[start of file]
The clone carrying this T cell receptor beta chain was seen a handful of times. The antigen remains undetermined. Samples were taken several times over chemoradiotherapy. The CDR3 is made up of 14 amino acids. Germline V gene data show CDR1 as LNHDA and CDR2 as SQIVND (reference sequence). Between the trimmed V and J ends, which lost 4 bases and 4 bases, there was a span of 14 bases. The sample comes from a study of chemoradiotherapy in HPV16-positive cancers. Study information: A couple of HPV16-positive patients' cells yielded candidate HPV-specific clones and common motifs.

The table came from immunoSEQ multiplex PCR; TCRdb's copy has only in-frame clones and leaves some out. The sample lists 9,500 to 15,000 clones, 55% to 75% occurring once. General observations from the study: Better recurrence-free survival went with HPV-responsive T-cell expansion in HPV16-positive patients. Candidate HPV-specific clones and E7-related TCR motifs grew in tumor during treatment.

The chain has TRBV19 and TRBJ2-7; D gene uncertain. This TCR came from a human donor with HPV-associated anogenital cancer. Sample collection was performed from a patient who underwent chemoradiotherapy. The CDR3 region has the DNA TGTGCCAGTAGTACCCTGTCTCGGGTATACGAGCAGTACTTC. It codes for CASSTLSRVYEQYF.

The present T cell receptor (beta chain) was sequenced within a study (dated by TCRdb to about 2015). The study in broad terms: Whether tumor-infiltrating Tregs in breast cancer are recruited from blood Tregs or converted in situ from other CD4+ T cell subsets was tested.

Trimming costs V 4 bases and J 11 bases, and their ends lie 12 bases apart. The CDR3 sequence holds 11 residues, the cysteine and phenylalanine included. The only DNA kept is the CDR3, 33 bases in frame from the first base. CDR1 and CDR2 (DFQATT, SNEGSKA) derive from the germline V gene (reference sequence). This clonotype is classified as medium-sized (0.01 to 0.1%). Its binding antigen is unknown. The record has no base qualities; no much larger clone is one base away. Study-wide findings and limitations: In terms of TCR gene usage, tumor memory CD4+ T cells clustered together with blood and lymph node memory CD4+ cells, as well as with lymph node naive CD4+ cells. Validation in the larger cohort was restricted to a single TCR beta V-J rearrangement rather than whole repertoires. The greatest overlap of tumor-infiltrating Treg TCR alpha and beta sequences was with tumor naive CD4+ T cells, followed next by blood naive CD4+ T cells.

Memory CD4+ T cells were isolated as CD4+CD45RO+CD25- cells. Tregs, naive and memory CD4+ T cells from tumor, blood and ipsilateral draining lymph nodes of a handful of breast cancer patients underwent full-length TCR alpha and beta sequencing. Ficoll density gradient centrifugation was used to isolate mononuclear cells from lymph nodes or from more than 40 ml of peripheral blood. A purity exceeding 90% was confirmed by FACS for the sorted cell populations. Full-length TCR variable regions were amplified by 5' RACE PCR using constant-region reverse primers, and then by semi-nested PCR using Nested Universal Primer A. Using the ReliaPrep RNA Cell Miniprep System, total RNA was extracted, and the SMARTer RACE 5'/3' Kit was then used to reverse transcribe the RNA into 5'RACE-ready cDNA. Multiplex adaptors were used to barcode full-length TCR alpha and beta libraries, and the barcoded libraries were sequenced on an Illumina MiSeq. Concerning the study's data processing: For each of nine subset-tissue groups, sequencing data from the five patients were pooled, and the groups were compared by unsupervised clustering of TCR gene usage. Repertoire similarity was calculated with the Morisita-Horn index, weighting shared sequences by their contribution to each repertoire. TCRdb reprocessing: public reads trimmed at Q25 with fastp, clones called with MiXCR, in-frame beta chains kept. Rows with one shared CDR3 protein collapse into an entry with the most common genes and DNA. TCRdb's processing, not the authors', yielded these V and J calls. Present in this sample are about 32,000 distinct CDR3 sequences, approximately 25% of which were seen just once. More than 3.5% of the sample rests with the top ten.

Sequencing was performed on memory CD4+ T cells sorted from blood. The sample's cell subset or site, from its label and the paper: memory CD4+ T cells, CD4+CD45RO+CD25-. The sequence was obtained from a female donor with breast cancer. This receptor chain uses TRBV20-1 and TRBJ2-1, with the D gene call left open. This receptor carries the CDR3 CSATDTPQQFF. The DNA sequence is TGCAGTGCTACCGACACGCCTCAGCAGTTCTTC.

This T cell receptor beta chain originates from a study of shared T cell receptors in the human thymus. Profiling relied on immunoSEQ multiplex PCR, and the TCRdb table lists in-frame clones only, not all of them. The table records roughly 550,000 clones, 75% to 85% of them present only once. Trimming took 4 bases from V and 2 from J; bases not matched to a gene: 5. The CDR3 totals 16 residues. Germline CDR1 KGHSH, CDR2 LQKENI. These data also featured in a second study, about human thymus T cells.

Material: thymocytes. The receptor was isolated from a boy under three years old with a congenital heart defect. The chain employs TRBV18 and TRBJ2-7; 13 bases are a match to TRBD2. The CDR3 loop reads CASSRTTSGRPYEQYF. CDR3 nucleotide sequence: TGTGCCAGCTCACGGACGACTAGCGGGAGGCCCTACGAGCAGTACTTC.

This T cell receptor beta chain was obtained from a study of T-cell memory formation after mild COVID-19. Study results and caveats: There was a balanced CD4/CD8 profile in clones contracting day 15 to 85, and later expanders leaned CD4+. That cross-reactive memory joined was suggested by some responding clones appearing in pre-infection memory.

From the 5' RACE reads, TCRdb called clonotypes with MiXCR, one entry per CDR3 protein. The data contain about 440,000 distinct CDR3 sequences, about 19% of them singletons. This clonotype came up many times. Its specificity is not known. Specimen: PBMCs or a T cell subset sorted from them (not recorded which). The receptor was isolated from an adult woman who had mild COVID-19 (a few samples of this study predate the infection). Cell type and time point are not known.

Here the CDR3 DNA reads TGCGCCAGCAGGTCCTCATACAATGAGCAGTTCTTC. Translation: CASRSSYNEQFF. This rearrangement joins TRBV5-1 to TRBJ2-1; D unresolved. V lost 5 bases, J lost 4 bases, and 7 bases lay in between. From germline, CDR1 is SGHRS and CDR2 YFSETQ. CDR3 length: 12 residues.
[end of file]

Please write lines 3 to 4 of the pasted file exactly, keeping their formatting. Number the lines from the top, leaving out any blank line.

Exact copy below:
The chain has TRBV19 and TRBJ2-7; D gene uncertain. This TCR came from a human donor with HPV-associated anogenital cancer. Sample collection was performed from a patient who underwent chemoradiotherapy. The CDR3 region has the DNA TGTGCCAGTAGTACCCTGTCTCGGGTATACGAGCAGTACTTC. It codes for CASSTLSRVYEQYF.

The present T cell receptor (beta chain) was sequenced within a study (dated by TCRdb to about 2015). The study in broad terms: Whether tumor-infiltrating Tregs in breast cancer are recruited from blood Tregs or converted in situ from other CD4+ T cell subsets was tested.